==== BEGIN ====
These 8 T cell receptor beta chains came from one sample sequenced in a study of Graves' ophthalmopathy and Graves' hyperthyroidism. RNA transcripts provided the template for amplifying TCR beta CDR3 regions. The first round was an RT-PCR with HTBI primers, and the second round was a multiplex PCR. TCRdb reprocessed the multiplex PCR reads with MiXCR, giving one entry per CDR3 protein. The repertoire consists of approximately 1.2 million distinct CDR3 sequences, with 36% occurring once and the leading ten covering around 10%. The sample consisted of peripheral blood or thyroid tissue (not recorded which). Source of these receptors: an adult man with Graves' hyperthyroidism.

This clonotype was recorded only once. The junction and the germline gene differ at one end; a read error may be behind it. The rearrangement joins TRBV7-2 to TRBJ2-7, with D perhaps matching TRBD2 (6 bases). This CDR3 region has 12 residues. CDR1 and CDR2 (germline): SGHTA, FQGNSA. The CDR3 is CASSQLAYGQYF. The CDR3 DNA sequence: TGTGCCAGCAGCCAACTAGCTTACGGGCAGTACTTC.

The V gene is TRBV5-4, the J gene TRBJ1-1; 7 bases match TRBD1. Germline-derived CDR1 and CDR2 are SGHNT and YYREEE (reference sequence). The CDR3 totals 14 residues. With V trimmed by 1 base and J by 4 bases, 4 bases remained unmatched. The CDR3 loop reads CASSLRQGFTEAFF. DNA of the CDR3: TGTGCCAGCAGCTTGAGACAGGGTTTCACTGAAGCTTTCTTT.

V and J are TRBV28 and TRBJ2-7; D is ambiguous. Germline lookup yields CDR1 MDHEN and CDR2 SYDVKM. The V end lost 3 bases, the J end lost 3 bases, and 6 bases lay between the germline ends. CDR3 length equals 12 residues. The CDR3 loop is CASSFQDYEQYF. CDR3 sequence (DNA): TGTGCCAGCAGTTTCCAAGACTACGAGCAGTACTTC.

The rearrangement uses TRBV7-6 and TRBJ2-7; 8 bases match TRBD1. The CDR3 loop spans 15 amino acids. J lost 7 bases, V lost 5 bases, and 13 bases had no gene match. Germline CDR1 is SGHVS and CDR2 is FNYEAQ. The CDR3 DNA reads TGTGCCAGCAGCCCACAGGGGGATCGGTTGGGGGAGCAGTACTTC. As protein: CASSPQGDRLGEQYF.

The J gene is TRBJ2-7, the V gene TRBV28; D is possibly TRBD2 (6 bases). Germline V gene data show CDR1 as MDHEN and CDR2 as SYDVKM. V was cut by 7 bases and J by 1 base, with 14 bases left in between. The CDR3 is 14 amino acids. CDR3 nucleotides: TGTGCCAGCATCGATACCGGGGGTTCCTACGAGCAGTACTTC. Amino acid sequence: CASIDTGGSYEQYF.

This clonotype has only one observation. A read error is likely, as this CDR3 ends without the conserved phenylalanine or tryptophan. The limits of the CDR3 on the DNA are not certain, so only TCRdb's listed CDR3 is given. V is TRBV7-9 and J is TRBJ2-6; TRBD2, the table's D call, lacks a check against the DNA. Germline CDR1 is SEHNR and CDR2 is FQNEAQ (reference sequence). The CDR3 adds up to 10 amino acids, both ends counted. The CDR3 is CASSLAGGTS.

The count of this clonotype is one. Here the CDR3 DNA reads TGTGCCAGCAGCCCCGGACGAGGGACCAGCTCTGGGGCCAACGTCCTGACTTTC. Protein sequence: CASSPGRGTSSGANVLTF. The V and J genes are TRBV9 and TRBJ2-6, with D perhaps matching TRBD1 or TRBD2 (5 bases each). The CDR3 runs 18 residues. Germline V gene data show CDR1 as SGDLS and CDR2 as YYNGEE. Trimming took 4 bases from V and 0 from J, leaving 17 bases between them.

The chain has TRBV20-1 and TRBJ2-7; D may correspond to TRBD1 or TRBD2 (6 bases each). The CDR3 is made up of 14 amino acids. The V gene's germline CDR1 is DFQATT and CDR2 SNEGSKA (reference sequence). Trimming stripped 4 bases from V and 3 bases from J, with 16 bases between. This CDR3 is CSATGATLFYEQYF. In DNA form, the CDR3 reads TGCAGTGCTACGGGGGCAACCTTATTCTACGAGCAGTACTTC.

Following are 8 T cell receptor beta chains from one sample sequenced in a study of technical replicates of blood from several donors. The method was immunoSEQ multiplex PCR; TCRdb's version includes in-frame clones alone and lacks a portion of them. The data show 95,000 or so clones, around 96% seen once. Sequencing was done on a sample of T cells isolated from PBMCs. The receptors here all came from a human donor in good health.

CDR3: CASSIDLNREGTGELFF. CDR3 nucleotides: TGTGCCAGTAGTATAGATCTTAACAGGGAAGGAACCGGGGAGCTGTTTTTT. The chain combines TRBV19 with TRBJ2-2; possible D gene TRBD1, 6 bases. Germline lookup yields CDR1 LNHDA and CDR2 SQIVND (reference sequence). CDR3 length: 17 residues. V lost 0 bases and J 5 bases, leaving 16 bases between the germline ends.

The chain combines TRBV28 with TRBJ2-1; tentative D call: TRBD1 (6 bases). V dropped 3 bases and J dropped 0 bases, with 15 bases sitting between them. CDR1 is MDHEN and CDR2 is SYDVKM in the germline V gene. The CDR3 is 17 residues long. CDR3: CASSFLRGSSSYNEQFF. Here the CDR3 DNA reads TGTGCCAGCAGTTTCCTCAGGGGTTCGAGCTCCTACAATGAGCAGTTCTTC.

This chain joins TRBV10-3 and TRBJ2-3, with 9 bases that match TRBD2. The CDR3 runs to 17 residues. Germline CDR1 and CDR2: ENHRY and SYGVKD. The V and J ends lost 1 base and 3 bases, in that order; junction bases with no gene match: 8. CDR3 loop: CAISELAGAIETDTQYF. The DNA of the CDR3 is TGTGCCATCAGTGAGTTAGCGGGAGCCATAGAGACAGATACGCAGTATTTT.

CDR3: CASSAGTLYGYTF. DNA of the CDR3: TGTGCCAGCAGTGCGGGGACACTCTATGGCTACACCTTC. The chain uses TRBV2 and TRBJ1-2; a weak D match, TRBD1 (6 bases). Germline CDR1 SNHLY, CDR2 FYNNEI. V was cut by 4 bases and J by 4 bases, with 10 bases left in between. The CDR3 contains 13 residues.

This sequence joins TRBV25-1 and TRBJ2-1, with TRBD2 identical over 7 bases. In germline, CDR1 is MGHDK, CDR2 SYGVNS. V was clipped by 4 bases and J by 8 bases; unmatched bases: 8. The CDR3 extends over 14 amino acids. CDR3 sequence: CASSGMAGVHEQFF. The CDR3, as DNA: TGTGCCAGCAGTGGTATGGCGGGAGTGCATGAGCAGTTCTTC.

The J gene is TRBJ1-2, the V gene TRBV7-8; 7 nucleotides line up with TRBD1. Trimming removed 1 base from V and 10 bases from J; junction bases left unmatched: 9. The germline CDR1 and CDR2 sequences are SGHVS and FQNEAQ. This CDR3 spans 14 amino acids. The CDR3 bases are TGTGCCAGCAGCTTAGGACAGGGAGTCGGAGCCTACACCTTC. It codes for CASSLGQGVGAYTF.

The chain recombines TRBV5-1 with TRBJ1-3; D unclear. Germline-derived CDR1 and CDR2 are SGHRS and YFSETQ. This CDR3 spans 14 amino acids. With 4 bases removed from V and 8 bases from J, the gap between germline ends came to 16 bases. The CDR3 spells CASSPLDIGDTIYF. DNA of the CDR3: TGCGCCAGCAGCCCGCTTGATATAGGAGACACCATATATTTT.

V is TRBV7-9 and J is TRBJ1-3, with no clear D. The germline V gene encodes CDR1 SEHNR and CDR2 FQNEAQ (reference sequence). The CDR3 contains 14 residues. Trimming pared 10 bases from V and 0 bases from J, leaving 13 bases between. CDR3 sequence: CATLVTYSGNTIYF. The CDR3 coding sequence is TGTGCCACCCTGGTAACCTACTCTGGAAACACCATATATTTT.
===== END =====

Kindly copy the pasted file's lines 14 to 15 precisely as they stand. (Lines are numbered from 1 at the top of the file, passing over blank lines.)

CDR3: CASSAGTLYGYTF. DNA of the CDR3: TGTGCCAGCAGTGCGGGGACACTCTATGGCTACACCTTC. The chain uses TRBV2 and TRBJ1-2; a weak D match, TRBD1 (6 bases). Germline CDR1 SNHLY, CDR2 FYNNEI. V was cut by 4 bases and J by 4 bases, with 10 bases left in between. The CDR3 contains 13 residues.

This sequence joins TRBV25-1 and TRBJ2-1, with TRBD2 identical over 7 bases. In germline, CDR1 is MGHDK, CDR2 SYGVNS. V was clipped by 4 bases and J by 8 bases; unmatched bases: 8. The CDR3 extends over 14 amino acids. CDR3 sequence: CASSGMAGVHEQFF. The CDR3, as DNA: TGTGCCAGCAGTGGTATGGCGGGAGTGCATGAGCAGTTCTTC.